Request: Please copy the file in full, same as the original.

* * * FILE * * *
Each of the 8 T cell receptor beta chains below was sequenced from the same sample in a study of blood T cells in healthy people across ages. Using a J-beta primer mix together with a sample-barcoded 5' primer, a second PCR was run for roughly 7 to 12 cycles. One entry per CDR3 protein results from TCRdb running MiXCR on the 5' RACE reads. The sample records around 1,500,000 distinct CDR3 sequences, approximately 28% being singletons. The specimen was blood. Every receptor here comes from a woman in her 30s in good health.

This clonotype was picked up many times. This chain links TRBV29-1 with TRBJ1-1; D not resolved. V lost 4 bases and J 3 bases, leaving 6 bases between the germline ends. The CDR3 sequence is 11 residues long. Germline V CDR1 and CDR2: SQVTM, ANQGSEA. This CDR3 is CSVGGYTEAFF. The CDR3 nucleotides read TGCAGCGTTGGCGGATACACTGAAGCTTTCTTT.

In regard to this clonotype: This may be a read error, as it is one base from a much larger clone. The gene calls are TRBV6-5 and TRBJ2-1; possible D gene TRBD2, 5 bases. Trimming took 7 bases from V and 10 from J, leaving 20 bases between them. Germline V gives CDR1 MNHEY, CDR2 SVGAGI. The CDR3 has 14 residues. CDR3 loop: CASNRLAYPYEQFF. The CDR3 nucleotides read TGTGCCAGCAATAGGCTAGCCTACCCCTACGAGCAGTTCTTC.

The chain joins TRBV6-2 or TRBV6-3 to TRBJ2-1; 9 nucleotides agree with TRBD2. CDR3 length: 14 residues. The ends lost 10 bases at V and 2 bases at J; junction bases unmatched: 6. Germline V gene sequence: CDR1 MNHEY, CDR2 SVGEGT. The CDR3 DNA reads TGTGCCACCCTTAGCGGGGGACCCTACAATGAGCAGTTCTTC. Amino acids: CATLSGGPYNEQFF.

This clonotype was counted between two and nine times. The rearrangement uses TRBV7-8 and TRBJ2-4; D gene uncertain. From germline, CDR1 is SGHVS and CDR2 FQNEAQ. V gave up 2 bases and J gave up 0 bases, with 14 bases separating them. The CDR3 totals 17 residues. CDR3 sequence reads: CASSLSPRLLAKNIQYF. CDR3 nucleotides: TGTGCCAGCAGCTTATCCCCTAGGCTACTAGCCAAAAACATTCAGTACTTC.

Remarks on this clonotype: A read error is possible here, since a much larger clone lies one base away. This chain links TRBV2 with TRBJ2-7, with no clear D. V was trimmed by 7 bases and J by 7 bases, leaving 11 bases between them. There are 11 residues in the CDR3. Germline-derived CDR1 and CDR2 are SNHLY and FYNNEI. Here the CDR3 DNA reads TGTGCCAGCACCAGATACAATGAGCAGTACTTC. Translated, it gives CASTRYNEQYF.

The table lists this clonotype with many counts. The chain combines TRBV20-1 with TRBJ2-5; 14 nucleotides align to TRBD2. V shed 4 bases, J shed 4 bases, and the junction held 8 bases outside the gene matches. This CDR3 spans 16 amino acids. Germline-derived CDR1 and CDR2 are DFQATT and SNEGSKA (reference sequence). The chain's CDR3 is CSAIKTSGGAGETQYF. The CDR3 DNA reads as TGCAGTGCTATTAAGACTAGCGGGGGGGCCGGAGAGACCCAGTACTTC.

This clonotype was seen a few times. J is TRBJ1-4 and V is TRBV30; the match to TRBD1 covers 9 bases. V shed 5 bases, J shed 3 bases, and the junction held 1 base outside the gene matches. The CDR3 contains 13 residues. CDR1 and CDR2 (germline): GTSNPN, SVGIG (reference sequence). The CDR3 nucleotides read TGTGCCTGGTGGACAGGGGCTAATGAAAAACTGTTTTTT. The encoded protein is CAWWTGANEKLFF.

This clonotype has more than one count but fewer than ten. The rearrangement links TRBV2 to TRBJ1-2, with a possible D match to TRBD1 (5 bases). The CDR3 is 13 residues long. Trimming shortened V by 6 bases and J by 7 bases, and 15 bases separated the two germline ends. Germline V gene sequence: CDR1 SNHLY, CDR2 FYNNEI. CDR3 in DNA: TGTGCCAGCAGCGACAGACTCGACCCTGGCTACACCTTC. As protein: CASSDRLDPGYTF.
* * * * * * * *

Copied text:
Each of the 8 T cell receptor beta chains below was sequenced from the same sample in a study of blood T cells in healthy people across ages. Using a J-beta primer mix together with a sample-barcoded 5' primer, a second PCR was run for roughly 7 to 12 cycles. One entry per CDR3 protein results from TCRdb running MiXCR on the 5' RACE reads. The sample records around 1,500,000 distinct CDR3 sequences, approximately 28% being singletons. The specimen was blood. Every receptor here comes from a woman in her 30s in good health.

This clonotype was picked up many times. This chain links TRBV29-1 with TRBJ1-1; D not resolved. V lost 4 bases and J 3 bases, leaving 6 bases between the germline ends. The CDR3 sequence is 11 residues long. Germline V CDR1 and CDR2: SQVTM, ANQGSEA. This CDR3 is CSVGGYTEAFF. The CDR3 nucleotides read TGCAGCGTTGGCGGATACACTGAAGCTTTCTTT.

In regard to this clonotype: This may be a read error, as it is one base from a much larger clone. The gene calls are TRBV6-5 and TRBJ2-1; possible D gene TRBD2, 5 bases. Trimming took 7 bases from V and 10 from J, leaving 20 bases between them. Germline V gives CDR1 MNHEY, CDR2 SVGAGI. The CDR3 has 14 residues. CDR3 loop: CASNRLAYPYEQFF. The CDR3 nucleotides read TGTGCCAGCAATAGGCTAGCCTACCCCTACGAGCAGTTCTTC.

The chain joins TRBV6-2 or TRBV6-3 to TRBJ2-1; 9 nucleotides agree with TRBD2. CDR3 length: 14 residues. The ends lost 10 bases at V and 2 bases at J; junction bases unmatched: 6. Germline V gene sequence: CDR1 MNHEY, CDR2 SVGEGT. The CDR3 DNA reads TGTGCCACCCTTAGCGGGGGACCCTACAATGAGCAGTTCTTC. Amino acids: CATLSGGPYNEQFF.

This clonotype was counted between two and nine times. The rearrangement uses TRBV7-8 and TRBJ2-4; D gene uncertain. From germline, CDR1 is SGHVS and CDR2 FQNEAQ. V gave up 2 bases and J gave up 0 bases, with 14 bases separating them. The CDR3 totals 17 residues. CDR3 sequence reads: CASSLSPRLLAKNIQYF. CDR3 nucleotides: TGTGCCAGCAGCTTATCCCCTAGGCTACTAGCCAAAAACATTCAGTACTTC.

Remarks on this clonotype: A read error is possible here, since a much larger clone lies one base away. This chain links TRBV2 with TRBJ2-7, with no clear D. V was trimmed by 7 bases and J by 7 bases, leaving 11 bases between them. There are 11 residues in the CDR3. Germline-derived CDR1 and CDR2 are SNHLY and FYNNEI. Here the CDR3 DNA reads TGTGCCAGCACCAGATACAATGAGCAGTACTTC. Translated, it gives CASTRYNEQYF.

The table lists this clonotype with many counts. The chain combines TRBV20-1 with TRBJ2-5; 14 nucleotides align to TRBD2. V shed 4 bases, J shed 4 bases, and the junction held 8 bases outside the gene matches. This CDR3 spans 16 amino acids. Germline-derived CDR1 and CDR2 are DFQATT and SNEGSKA (reference sequence). The chain's CDR3 is CSAIKTSGGAGETQYF. The CDR3 DNA reads as TGCAGTGCTATTAAGACTAGCGGGGGGGCCGGAGAGACCCAGTACTTC.

This clonotype was seen a few times. J is TRBJ1-4 and V is TRBV30; the match to TRBD1 covers 9 bases. V shed 5 bases, J shed 3 bases, and the junction held 1 base outside the gene matches. The CDR3 contains 13 residues. CDR1 and CDR2 (germline): GTSNPN, SVGIG (reference sequence). The CDR3 nucleotides read TGTGCCTGGTGGACAGGGGCTAATGAAAAACTGTTTTTT. The encoded protein is CAWWTGANEKLFF.

This clonotype has more than one count but fewer than ten. The rearrangement links TRBV2 to TRBJ1-2, with a possible D match to TRBD1 (5 bases). The CDR3 is 13 residues long. Trimming shortened V by 6 bases and J by 7 bases, and 15 bases separated the two germline ends. Germline V gene sequence: CDR1 SNHLY, CDR2 FYNNEI. CDR3 in DNA: TGTGCCAGCAGCGACAGACTCGACCCTGGCTACACCTTC. As protein: CASSDRLDPGYTF.